Are you an AP Parent?

Katherine - posted on 05/11/2012 ( 22 moms have responded )

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Yep. Didn't realize it though until I joined a community on here. Here are some signs of AP:

1. Birth bonding. What this means is that immediately after birth and for the days and weeks to come, the mom and baby are to spend this time in close proximity to each other, bonding. Yes, it takes into account babies in the NICU. This is not to say that if your baby is in the NICU that you can't bond, but that your newborn and you need to be together as much as you possibly can, even if for you, that means in the hospital when you can be, and when they finally come home. This not only helps the baby's transition into the world, knowing that their mother is still there for them and comfort is still readily available, but it helps the mother as well begin her breastfeeding relationship with the best start, as well as really learn her baby's personality, quirks, and especially cues and patterns.

2. Breastfeeding. Aside from all the benefits of breastfeeding, this is again an exercise in the mother-baby relationship. Breastfeeding helps you learn your individual child's cues, such as when they're starting to get hungry, when they're overly hungry, when they're full, when they want a snack, when they want to comfort suck, etc. It also is the natural, nature-designed way for the mother's body to heal from pregnancy and delivery. Breastfeeding contracts the uterus to help it contract back down to size, which can help prevent problems that lead to uterine, cervical, and ovarian cancer. It also tells the mother's body to release oxytocin and prolactin, which make you "happy" and are the body's natural way to try and avoid PPD or PPP while your hormones are going wacky and trying to level back out.

If you can't breastfeed, the most important part of this whole thing is to be very active in your time spent with your baby. When you feed them, try to have skin-on-skin contact which is proven to have benefits, and talk to your child and interact with them while feeding, and respect when they're full instead of worrying about the ounces on the bottle.

3. Babywearing. Carried babies fuss less and spend more time in the state of quiet alertness, the behavior state in which babies learn most about their environment. Because your baby is so close to you, you get to know baby better. Closeness promotes familiarity. This is not to say you can never put your baby down. Of course you can. AP-following parents still have swings, exersaucers, and playmats. We have lives too, and have to pee and eat sometime! However, it's often found that you can get a lot more done in the day when your baby is near you and involved in what you're doing. I understand that some people can't baby carry -- I couldn't because of my spine, and my lack of knowledge about the variety of slings. I still can't promise that if I knew about them, that I would have been able to find one that worked for me without hurting my back, neck or shoulders. So my alternative was to have my child close to me throughout the day, like having a blanket with toys on the kitchen floor and talking to him while I did the dishes. Babies want to be involved in your day-to-day routine, and they want you to talk to them about what you're doing. Consider this B to not be Babywearing, but proximity to your baby throughout the day. APers don't think, "God, can I put him down to do the dishes EVER?" they think, "How can I involve him while I do the dishes so we're both happy?"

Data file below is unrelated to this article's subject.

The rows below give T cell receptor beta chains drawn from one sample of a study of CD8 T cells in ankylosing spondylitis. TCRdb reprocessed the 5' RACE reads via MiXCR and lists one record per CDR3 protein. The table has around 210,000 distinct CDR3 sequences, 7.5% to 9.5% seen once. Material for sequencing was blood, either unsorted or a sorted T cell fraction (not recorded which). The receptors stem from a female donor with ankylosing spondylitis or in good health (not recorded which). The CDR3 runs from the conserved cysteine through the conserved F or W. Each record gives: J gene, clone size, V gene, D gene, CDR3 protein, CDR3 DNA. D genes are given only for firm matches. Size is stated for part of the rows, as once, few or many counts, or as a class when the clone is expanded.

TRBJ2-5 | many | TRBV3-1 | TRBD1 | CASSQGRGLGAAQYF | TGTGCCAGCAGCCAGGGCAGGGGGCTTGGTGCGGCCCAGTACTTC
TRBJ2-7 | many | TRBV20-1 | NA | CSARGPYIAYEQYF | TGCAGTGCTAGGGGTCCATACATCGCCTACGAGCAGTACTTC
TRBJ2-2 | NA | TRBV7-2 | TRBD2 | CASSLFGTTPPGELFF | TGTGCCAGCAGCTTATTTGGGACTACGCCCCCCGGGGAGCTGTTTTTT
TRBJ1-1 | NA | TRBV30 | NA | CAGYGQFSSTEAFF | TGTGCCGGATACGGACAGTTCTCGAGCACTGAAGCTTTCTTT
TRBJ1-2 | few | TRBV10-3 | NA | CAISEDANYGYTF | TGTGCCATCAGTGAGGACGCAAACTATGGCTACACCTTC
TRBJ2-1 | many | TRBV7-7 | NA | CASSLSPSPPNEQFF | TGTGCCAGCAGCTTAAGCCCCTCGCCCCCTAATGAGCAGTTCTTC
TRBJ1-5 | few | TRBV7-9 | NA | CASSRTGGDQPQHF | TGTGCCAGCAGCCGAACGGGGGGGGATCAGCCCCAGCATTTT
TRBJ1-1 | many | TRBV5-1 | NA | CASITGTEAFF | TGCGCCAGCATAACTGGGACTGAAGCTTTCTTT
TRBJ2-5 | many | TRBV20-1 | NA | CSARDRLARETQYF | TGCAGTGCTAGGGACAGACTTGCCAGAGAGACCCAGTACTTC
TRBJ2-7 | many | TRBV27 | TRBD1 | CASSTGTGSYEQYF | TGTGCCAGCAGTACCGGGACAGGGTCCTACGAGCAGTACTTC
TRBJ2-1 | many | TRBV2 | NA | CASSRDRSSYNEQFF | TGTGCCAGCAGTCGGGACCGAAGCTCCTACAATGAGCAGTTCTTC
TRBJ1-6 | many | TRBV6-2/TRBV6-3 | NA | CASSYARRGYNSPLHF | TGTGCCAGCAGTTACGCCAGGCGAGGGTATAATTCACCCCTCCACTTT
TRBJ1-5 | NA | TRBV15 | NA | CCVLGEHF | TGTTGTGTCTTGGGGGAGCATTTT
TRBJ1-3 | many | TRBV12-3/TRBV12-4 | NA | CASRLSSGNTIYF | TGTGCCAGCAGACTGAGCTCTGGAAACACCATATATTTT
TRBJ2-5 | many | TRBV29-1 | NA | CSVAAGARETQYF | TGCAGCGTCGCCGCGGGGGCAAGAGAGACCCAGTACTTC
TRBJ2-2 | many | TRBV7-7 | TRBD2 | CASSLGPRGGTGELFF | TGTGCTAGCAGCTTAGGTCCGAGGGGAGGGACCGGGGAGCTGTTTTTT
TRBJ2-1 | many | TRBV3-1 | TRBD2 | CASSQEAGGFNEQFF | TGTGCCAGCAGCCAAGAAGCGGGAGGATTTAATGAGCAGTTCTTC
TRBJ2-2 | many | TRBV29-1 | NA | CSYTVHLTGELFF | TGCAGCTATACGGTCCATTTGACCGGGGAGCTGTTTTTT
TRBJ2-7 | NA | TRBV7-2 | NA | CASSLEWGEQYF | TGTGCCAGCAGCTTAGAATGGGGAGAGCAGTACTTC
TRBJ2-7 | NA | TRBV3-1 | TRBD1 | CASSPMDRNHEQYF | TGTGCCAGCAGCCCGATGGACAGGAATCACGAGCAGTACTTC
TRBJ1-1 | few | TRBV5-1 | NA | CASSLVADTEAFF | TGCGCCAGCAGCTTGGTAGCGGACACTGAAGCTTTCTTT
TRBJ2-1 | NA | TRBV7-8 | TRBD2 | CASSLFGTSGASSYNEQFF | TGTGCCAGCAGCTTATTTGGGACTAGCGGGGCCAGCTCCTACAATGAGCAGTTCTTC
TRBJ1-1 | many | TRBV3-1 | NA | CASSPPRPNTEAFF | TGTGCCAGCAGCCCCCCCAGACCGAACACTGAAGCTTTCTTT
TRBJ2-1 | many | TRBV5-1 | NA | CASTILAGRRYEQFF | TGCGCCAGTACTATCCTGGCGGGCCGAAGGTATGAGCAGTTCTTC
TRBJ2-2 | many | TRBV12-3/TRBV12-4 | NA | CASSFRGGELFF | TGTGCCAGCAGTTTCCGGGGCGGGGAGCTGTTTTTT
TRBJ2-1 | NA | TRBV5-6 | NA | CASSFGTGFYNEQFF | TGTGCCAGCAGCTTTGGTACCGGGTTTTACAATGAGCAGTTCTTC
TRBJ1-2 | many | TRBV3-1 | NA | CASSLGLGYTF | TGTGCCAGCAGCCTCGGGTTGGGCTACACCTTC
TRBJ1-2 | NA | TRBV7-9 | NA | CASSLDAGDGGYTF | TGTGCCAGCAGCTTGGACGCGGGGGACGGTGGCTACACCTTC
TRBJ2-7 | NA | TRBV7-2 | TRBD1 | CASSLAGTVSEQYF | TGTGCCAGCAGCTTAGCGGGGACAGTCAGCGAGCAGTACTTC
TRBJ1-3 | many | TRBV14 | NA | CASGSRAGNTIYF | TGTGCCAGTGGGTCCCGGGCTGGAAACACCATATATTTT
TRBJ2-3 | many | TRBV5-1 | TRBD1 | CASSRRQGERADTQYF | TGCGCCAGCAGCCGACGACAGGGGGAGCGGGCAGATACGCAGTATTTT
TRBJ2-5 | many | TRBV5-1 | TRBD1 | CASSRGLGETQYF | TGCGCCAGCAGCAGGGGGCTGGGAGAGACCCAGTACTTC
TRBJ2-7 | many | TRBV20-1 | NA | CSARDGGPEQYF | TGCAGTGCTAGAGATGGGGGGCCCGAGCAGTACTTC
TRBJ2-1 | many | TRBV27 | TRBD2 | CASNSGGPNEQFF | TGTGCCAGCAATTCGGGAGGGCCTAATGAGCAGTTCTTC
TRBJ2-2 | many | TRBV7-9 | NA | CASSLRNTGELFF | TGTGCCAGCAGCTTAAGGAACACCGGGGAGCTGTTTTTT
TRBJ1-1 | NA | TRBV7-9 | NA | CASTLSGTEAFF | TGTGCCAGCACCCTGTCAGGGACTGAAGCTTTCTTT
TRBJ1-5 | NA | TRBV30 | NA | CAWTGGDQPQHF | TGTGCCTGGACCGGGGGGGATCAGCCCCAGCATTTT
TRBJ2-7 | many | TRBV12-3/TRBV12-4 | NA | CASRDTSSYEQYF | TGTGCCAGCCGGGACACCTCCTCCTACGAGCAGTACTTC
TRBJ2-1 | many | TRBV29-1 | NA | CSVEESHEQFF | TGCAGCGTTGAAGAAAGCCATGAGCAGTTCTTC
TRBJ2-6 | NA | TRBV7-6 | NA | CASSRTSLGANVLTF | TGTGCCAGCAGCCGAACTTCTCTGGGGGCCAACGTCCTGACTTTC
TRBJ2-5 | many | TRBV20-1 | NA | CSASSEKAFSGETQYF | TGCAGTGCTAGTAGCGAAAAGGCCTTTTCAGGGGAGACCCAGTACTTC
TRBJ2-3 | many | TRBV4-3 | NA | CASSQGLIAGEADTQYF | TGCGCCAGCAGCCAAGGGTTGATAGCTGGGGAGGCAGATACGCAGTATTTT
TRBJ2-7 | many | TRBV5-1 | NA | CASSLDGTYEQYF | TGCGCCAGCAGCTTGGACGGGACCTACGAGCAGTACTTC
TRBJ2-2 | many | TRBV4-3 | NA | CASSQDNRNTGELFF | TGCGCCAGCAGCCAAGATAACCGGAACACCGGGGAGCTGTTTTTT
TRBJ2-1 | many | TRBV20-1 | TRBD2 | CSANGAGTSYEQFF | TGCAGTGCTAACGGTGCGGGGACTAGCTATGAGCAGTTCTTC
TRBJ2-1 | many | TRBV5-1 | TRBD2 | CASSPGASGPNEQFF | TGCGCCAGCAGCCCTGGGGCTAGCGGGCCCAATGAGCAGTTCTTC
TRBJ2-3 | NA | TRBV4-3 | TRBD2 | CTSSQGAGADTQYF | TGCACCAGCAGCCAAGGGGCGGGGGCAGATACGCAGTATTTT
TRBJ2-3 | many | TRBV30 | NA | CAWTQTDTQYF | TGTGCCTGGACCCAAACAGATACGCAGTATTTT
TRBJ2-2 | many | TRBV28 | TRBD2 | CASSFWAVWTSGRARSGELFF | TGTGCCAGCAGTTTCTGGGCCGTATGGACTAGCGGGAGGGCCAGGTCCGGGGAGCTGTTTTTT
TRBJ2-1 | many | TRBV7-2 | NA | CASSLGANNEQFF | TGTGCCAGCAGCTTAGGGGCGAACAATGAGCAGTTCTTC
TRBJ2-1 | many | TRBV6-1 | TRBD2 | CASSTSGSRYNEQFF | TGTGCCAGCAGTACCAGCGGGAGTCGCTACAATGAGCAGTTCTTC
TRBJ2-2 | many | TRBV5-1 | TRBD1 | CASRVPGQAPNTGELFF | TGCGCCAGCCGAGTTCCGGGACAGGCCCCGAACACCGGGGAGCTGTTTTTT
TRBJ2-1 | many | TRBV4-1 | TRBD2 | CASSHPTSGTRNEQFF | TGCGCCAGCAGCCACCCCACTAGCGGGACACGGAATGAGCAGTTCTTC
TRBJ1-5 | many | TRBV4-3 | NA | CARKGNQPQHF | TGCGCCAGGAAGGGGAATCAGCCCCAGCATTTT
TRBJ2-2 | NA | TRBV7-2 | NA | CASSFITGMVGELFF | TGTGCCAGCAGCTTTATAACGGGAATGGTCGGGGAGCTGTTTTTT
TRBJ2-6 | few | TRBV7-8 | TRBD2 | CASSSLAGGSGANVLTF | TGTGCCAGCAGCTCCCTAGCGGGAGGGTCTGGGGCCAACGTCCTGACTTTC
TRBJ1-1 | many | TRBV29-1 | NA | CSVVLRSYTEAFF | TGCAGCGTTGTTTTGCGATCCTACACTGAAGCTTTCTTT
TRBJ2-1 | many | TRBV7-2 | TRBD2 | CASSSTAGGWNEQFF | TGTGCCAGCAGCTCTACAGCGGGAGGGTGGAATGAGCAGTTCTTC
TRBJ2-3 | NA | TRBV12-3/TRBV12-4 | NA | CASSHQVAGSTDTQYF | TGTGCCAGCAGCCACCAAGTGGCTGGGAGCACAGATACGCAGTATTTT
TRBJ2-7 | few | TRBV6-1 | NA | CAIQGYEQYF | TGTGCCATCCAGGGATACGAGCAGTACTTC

4. Bedding close to baby. This means having your newborn in close proximity to you, even while sleeping. For some, this may mean co-sleeping, a co-sleeper, or a crib in the bedroom. For an infant, knowing that comfort is close by helps them feel more secure. Also, studies show that babies who sleep in close proximity to their parents mimic their breathing patterns, which in turn helps reduce the risk of SIDS. Mothers also have been shown to be much more aware of their infants, even while in a deep sleep, and are more likely to sense (and therefore wake up and handle) any distress in their infant. You're also more likely to catch your baby whimpering to be fed before they actually cry, which makes getting back to sleep much easier for the both of you.